There are most certainly some scenarios were truckers are hurt and workers' comp kicks in, and the injured truckers therefore cannot sue their employer. This is usually the case when there are two truckers in the front of the cab and an accident occurs or when a trucker suffers an injury from lifting heavy cargo. It makes sense for truckers to be covered by workers' comp under these circumstances, since they're doing normal, on-the-clock trucker tasks.
Why then would it make a difference if one of the two drivers is asleep in a sleeper birth and injured in an accident? It may seem like the same situation as when the co-driver is sitting in the passenger seat, but legally, there are times when it is not.
You see, federal law requires truck drivers to be off the clock for certain periods of time under what are known as the hours of service rules. This regulation makes it clear that once you exceed a certain number of hours working as a trucker, you're breaking the law. For the purposes of hours of service regulations, when a driver is sleeping in the sleeper berth of their truck as it's being driven by a co-driver, he is not considered on the clock.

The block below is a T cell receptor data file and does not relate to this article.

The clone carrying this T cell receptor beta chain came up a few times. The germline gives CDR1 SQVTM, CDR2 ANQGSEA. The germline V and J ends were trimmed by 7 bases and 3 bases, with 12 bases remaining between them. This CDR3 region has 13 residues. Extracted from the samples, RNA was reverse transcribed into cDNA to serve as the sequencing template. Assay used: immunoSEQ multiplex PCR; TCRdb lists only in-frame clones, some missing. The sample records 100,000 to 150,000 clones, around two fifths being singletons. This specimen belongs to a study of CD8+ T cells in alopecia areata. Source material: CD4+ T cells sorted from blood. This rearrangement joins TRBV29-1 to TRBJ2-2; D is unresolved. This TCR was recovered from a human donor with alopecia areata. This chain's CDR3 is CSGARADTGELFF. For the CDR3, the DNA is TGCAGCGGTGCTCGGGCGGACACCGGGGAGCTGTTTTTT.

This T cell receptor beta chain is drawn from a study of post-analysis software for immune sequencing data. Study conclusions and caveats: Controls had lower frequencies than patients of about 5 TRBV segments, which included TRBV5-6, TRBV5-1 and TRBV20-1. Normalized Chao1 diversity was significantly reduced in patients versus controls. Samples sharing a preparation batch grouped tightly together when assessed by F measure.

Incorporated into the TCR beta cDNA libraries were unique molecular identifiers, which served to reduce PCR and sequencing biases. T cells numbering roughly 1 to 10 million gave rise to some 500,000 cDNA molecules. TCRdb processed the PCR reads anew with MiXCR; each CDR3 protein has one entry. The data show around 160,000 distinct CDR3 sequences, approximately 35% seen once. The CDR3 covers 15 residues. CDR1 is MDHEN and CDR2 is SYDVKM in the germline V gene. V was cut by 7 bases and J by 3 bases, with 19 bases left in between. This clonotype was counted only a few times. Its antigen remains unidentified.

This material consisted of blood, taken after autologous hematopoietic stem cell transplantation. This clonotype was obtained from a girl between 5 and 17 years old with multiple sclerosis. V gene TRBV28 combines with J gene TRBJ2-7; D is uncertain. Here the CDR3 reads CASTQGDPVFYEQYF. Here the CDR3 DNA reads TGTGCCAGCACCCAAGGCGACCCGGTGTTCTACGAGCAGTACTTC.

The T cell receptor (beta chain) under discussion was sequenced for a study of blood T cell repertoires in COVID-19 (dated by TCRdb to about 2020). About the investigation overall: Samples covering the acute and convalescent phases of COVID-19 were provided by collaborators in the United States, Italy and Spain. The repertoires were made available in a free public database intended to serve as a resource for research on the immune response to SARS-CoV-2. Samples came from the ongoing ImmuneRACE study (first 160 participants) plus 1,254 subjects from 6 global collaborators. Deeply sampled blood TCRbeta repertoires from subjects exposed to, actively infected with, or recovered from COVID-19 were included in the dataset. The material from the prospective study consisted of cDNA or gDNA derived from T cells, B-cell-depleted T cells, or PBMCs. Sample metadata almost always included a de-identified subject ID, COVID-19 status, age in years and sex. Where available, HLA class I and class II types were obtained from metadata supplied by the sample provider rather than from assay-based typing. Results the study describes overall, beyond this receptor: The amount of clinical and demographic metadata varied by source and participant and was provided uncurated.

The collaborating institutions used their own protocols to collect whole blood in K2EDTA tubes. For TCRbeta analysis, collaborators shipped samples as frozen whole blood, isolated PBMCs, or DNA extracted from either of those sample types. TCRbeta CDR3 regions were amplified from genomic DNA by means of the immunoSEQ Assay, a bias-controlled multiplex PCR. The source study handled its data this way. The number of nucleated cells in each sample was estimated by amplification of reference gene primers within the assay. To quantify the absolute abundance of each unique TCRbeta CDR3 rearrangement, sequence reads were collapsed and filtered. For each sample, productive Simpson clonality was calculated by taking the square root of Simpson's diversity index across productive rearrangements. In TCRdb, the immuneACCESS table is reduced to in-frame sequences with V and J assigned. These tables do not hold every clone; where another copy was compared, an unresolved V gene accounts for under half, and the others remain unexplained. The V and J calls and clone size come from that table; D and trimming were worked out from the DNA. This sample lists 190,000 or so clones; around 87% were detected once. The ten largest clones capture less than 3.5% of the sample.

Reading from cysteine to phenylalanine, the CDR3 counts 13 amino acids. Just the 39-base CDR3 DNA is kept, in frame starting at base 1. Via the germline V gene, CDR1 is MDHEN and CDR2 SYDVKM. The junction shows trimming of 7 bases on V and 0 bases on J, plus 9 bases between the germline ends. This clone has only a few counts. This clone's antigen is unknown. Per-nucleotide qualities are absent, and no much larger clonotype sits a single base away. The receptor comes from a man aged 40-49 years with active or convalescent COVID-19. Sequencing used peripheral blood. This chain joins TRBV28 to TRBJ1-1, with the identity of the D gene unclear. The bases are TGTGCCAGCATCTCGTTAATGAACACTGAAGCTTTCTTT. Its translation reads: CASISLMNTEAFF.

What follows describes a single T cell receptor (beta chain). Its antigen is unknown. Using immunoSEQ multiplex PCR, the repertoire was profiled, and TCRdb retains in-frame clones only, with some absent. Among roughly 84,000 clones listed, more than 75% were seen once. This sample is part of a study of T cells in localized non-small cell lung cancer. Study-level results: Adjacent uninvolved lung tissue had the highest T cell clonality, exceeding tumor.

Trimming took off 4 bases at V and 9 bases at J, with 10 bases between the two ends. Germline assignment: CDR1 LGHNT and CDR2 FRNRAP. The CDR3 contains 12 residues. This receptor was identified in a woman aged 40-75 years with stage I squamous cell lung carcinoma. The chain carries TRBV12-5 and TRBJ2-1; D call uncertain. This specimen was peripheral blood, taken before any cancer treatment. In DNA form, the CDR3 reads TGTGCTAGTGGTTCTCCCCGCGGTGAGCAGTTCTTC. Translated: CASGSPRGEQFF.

Well, employers shouldn't be able to have it both ways. They can't say, "Hey federal government, he was in the sleeper berth and not on the clock, so we're definitely complying with the law," and then turn right around when such a trucker is injured and say, "Sorry, trucker. Even though you were asleep at the time that your co-driver hurt you, we consider that to be the on the clock, so you can't sue us. Enjoy your insignificant workers' comp benefits." However, that's exactly what many trucking companies do. What's worse, some state courts agree with the trucking companies.
When you're not on the clock, you're not a worker in the eyes of the law that governs hours of service: it's our view that you're no different than if the truck driver picked up a hitch-hiker. If a co-driver is not technically a worker at the time of the accident, then the law should treat them just like any other injured party. That means worker's compensation should not apply and the injured worker should be able to make a negligence claim against the trucking company, just like anyone else. Again, though, the trucking company the injured driver works for is usually all too happy to lead him to believe he may only file a worker's compensation claim, knowing that belief will save them the time and expense of litigation.